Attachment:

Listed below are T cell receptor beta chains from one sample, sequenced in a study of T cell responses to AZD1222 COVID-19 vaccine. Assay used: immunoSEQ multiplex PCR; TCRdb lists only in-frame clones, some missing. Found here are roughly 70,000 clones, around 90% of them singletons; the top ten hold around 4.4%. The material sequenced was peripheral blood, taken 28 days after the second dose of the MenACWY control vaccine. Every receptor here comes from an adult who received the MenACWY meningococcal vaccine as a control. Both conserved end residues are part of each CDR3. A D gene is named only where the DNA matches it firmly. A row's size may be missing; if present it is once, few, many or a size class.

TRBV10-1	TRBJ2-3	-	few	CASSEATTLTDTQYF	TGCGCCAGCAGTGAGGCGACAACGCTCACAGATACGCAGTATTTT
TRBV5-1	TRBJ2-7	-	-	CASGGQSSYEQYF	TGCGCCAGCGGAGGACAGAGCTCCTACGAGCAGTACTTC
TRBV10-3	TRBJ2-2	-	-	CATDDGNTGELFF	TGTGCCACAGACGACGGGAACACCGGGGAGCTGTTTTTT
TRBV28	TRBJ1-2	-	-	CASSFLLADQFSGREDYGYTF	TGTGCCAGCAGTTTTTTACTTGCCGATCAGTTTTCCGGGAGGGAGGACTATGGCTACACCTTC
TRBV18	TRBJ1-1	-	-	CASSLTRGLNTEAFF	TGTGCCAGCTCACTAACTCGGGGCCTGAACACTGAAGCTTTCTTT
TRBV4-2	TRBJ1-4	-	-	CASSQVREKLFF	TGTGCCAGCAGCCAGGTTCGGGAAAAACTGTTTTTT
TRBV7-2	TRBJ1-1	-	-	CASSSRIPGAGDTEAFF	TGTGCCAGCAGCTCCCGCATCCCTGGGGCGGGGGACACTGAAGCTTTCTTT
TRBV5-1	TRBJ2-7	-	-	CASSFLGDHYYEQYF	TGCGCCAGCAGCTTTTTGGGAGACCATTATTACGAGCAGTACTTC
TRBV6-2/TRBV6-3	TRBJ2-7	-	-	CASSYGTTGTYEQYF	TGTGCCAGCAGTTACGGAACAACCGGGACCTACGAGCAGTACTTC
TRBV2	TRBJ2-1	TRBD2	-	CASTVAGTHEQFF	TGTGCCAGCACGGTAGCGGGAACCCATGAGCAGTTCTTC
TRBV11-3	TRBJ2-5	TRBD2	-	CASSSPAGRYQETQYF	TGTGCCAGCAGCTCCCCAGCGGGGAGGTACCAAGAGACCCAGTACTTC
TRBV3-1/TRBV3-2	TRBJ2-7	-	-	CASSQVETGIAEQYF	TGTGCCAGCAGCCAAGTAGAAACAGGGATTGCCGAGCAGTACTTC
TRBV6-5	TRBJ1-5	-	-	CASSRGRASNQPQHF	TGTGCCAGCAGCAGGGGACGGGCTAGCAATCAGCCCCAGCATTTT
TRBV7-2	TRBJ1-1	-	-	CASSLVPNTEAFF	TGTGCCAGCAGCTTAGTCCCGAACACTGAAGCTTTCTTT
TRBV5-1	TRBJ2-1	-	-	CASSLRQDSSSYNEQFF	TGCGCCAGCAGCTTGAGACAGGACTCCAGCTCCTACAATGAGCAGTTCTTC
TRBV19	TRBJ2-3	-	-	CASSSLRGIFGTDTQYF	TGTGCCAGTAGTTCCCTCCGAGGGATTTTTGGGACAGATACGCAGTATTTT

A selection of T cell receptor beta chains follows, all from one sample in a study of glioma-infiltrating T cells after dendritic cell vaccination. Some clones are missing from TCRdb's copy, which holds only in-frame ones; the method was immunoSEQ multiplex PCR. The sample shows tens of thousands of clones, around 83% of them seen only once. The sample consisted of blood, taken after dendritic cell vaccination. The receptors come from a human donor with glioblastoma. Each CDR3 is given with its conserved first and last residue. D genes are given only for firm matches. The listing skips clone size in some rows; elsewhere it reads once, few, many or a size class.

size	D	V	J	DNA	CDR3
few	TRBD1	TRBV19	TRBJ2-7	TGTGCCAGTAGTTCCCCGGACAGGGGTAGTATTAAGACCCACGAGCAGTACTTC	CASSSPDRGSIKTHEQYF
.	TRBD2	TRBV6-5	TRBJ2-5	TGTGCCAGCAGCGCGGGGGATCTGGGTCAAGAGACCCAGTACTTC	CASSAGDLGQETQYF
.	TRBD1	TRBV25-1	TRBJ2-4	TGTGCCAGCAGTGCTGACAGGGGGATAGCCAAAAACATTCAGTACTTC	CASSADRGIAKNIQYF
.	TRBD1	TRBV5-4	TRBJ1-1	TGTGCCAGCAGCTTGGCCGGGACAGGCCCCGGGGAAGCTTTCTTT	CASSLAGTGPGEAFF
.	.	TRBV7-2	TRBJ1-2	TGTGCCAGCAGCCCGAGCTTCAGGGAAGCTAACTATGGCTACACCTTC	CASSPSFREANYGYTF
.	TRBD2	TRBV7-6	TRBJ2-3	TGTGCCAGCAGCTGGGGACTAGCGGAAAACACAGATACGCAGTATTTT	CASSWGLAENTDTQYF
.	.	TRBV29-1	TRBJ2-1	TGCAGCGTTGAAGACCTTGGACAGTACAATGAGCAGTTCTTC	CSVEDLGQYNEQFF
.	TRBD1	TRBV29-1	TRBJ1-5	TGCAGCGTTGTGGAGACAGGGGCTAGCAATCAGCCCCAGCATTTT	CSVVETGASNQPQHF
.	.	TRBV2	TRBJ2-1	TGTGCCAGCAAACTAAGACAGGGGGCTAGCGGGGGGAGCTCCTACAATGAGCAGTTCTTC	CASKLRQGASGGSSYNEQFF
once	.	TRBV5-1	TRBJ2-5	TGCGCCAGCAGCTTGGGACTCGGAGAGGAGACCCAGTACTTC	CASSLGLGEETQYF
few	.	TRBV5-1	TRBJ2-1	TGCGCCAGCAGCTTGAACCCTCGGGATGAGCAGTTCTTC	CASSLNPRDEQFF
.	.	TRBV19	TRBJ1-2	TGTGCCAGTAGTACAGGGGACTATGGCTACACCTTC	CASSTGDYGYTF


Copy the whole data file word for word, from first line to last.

Listed below are T cell receptor beta chains from one sample, sequenced in a study of T cell responses to AZD1222 COVID-19 vaccine. Assay used: immunoSEQ multiplex PCR; TCRdb lists only in-frame clones, some missing. Found here are roughly 70,000 clones, around 90% of them singletons; the top ten hold around 4.4%. The material sequenced was peripheral blood, taken 28 days after the second dose of the MenACWY control vaccine. Every receptor here comes from an adult who received the MenACWY meningococcal vaccine as a control. Both conserved end residues are part of each CDR3. A D gene is named only where the DNA matches it firmly. A row's size may be missing; if present it is once, few, many or a size class.

TRBV10-1	TRBJ2-3	-	few	CASSEATTLTDTQYF	TGCGCCAGCAGTGAGGCGACAACGCTCACAGATACGCAGTATTTT
TRBV5-1	TRBJ2-7	-	-	CASGGQSSYEQYF	TGCGCCAGCGGAGGACAGAGCTCCTACGAGCAGTACTTC
TRBV10-3	TRBJ2-2	-	-	CATDDGNTGELFF	TGTGCCACAGACGACGGGAACACCGGGGAGCTGTTTTTT
TRBV28	TRBJ1-2	-	-	CASSFLLADQFSGREDYGYTF	TGTGCCAGCAGTTTTTTACTTGCCGATCAGTTTTCCGGGAGGGAGGACTATGGCTACACCTTC
TRBV18	TRBJ1-1	-	-	CASSLTRGLNTEAFF	TGTGCCAGCTCACTAACTCGGGGCCTGAACACTGAAGCTTTCTTT
TRBV4-2	TRBJ1-4	-	-	CASSQVREKLFF	TGTGCCAGCAGCCAGGTTCGGGAAAAACTGTTTTTT
TRBV7-2	TRBJ1-1	-	-	CASSSRIPGAGDTEAFF	TGTGCCAGCAGCTCCCGCATCCCTGGGGCGGGGGACACTGAAGCTTTCTTT
TRBV5-1	TRBJ2-7	-	-	CASSFLGDHYYEQYF	TGCGCCAGCAGCTTTTTGGGAGACCATTATTACGAGCAGTACTTC
TRBV6-2/TRBV6-3	TRBJ2-7	-	-	CASSYGTTGTYEQYF	TGTGCCAGCAGTTACGGAACAACCGGGACCTACGAGCAGTACTTC
TRBV2	TRBJ2-1	TRBD2	-	CASTVAGTHEQFF	TGTGCCAGCACGGTAGCGGGAACCCATGAGCAGTTCTTC
TRBV11-3	TRBJ2-5	TRBD2	-	CASSSPAGRYQETQYF	TGTGCCAGCAGCTCCCCAGCGGGGAGGTACCAAGAGACCCAGTACTTC
TRBV3-1/TRBV3-2	TRBJ2-7	-	-	CASSQVETGIAEQYF	TGTGCCAGCAGCCAAGTAGAAACAGGGATTGCCGAGCAGTACTTC
TRBV6-5	TRBJ1-5	-	-	CASSRGRASNQPQHF	TGTGCCAGCAGCAGGGGACGGGCTAGCAATCAGCCCCAGCATTTT
TRBV7-2	TRBJ1-1	-	-	CASSLVPNTEAFF	TGTGCCAGCAGCTTAGTCCCGAACACTGAAGCTTTCTTT
TRBV5-1	TRBJ2-1	-	-	CASSLRQDSSSYNEQFF	TGCGCCAGCAGCTTGAGACAGGACTCCAGCTCCTACAATGAGCAGTTCTTC
TRBV19	TRBJ2-3	-	-	CASSSLRGIFGTDTQYF	TGTGCCAGTAGTTCCCTCCGAGGGATTTTTGGGACAGATACGCAGTATTTT

A selection of T cell receptor beta chains follows, all from one sample in a study of glioma-infiltrating T cells after dendritic cell vaccination. Some clones are missing from TCRdb's copy, which holds only in-frame ones; the method was immunoSEQ multiplex PCR. The sample shows tens of thousands of clones, around 83% of them seen only once. The sample consisted of blood, taken after dendritic cell vaccination. The receptors come from a human donor with glioblastoma. Each CDR3 is given with its conserved first and last residue. D genes are given only for firm matches. The listing skips clone size in some rows; elsewhere it reads once, few, many or a size class.

size	D	V	J	DNA	CDR3
few	TRBD1	TRBV19	TRBJ2-7	TGTGCCAGTAGTTCCCCGGACAGGGGTAGTATTAAGACCCACGAGCAGTACTTC	CASSSPDRGSIKTHEQYF
.	TRBD2	TRBV6-5	TRBJ2-5	TGTGCCAGCAGCGCGGGGGATCTGGGTCAAGAGACCCAGTACTTC	CASSAGDLGQETQYF
.	TRBD1	TRBV25-1	TRBJ2-4	TGTGCCAGCAGTGCTGACAGGGGGATAGCCAAAAACATTCAGTACTTC	CASSADRGIAKNIQYF
.	TRBD1	TRBV5-4	TRBJ1-1	TGTGCCAGCAGCTTGGCCGGGACAGGCCCCGGGGAAGCTTTCTTT	CASSLAGTGPGEAFF
.	.	TRBV7-2	TRBJ1-2	TGTGCCAGCAGCCCGAGCTTCAGGGAAGCTAACTATGGCTACACCTTC	CASSPSFREANYGYTF
.	TRBD2	TRBV7-6	TRBJ2-3	TGTGCCAGCAGCTGGGGACTAGCGGAAAACACAGATACGCAGTATTTT	CASSWGLAENTDTQYF
.	.	TRBV29-1	TRBJ2-1	TGCAGCGTTGAAGACCTTGGACAGTACAATGAGCAGTTCTTC	CSVEDLGQYNEQFF
.	TRBD1	TRBV29-1	TRBJ1-5	TGCAGCGTTGTGGAGACAGGGGCTAGCAATCAGCCCCAGCATTTT	CSVVETGASNQPQHF
.	.	TRBV2	TRBJ2-1	TGTGCCAGCAAACTAAGACAGGGGGCTAGCGGGGGGAGCTCCTACAATGAGCAGTTCTTC	CASKLRQGASGGSSYNEQFF
once	.	TRBV5-1	TRBJ2-5	TGCGCCAGCAGCTTGGGACTCGGAGAGGAGACCCAGTACTTC	CASSLGLGEETQYF
few	.	TRBV5-1	TRBJ2-1	TGCGCCAGCAGCTTGAACCCTCGGGATGAGCAGTTCTTC	CASSLNPRDEQFF
.	.	TRBV19	TRBJ1-2	TGTGCCAGTAGTACAGGGGACTATGGCTACACCTTC	CASSTGDYGYTF